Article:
What Is A Business Plan?
Business Plan: Document setting out a proposal for a new business, important for planning and for raising capital.
Getting a business operating takes detailed strategy, planning and preparation to move from ideas into reality. A business plan raises questions that show where further research is needed.
Vitally, it provides evidence for bank or other lenders that the proposal has been thought through and has a good chance of generating profit in order to repay loans.
What Is Included In A Business Plan?
There are several things that are included in a business plan. The subheadings are not standardised, so variation is possible, but there are areas that every plan covers.
- business name, type and aims
- product and proposed price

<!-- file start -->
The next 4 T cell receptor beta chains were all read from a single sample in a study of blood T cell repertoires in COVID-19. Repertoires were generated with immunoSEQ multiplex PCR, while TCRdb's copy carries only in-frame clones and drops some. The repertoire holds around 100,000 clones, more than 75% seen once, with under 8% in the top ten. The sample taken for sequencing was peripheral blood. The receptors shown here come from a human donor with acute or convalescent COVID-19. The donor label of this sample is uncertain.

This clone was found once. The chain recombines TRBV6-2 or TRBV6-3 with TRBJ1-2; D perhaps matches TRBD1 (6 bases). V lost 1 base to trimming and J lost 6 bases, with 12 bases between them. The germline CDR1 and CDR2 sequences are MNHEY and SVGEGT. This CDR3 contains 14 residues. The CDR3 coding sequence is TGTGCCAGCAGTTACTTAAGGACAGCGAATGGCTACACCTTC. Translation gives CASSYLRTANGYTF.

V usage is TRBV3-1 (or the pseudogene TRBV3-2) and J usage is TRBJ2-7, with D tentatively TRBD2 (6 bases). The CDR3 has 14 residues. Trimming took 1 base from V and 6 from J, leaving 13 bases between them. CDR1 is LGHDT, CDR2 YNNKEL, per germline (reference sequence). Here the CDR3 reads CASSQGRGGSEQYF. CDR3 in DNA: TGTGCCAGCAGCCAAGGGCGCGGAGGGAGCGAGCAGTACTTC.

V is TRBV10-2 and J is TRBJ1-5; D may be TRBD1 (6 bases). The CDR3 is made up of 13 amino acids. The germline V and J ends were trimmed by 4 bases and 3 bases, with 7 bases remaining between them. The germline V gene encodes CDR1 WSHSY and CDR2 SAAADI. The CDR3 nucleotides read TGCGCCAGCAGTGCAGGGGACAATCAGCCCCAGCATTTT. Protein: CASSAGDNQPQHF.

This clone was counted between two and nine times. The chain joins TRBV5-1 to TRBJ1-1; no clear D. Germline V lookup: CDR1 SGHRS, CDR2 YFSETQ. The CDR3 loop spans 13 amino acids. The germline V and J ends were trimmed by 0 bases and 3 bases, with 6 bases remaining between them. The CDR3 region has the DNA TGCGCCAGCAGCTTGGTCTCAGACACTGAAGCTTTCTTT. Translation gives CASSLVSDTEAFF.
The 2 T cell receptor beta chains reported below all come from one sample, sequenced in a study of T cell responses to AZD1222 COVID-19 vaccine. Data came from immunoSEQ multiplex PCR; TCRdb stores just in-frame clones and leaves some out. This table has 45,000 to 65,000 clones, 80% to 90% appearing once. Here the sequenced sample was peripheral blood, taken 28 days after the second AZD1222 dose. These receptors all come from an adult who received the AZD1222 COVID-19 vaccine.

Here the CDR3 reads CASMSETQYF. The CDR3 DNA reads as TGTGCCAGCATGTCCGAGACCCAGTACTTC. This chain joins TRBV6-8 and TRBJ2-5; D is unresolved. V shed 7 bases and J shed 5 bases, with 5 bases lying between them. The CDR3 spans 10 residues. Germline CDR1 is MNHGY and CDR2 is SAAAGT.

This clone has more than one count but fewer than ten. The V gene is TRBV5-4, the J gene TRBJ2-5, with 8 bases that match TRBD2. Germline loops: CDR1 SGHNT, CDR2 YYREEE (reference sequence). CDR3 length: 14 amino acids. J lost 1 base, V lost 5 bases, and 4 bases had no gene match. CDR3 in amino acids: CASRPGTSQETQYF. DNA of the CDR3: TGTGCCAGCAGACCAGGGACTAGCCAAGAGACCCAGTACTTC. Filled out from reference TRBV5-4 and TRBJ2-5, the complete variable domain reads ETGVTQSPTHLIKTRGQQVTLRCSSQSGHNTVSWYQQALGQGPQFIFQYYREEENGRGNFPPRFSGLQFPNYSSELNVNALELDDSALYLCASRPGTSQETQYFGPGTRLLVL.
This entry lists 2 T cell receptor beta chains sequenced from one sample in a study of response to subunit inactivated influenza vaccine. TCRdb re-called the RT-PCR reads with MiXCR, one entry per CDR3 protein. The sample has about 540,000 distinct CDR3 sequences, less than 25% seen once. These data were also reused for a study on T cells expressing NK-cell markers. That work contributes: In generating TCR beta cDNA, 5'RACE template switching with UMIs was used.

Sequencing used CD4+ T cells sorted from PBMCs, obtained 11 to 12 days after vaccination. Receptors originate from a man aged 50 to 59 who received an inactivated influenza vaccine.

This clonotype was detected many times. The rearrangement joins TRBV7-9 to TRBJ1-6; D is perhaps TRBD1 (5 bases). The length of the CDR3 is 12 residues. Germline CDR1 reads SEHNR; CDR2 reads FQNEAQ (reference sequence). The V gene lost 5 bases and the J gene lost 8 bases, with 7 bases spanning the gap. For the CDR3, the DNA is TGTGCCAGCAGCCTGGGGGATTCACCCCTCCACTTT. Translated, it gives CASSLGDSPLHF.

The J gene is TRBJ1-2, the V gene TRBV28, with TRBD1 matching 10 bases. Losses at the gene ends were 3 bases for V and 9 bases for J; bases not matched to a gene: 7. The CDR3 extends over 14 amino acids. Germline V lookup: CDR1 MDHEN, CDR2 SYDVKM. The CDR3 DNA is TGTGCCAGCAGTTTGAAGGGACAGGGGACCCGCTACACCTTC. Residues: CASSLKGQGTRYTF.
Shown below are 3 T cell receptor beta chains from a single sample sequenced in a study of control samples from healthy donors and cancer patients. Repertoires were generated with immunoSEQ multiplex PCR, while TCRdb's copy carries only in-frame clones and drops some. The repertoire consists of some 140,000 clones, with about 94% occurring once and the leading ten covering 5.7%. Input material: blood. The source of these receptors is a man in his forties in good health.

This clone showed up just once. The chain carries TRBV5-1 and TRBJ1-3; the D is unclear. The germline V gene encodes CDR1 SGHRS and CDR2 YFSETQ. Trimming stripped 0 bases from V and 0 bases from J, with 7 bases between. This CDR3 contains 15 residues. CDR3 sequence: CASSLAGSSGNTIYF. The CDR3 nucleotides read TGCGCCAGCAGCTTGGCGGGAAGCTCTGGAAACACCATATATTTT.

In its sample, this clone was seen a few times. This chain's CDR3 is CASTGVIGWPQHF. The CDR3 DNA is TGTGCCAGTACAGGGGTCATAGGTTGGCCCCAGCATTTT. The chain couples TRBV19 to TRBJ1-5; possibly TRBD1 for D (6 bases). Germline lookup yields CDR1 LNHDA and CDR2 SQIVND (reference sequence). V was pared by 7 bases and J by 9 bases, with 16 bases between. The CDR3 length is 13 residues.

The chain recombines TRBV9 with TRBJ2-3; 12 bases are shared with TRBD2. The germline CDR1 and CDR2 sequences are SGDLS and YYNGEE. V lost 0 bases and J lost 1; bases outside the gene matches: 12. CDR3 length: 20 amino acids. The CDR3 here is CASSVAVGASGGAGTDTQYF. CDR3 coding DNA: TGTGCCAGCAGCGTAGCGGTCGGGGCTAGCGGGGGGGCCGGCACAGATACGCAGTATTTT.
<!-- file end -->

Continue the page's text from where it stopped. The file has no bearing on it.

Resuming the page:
- market information (often from research)
- suppliers and likely production costs
- premises and equipment
- profit and cash flow estimates
- financing arrangements
How Accurate Is A Business Plan?
Financial Information: data on costs, revenues and profits, a key part of a business plan.
Some information is completely accurate, for example the business name, however the financial information on pricing, revenue, costs and profit will be estimates and (hopefully) based on thorough research. Even if this is the case, it is unlikely to be completely accurate.
Potential lenders will scrutinise financial estimates. If the business is only using its plan to raise finance, then there might be little interest in the plan once money has been raised.
A more sensible approach is to use the plan as a template to be amended by real data once this becomes available.
This will give a continuing picture of:
- progress made
- the prospects of success
- whether intended actions need to be amended.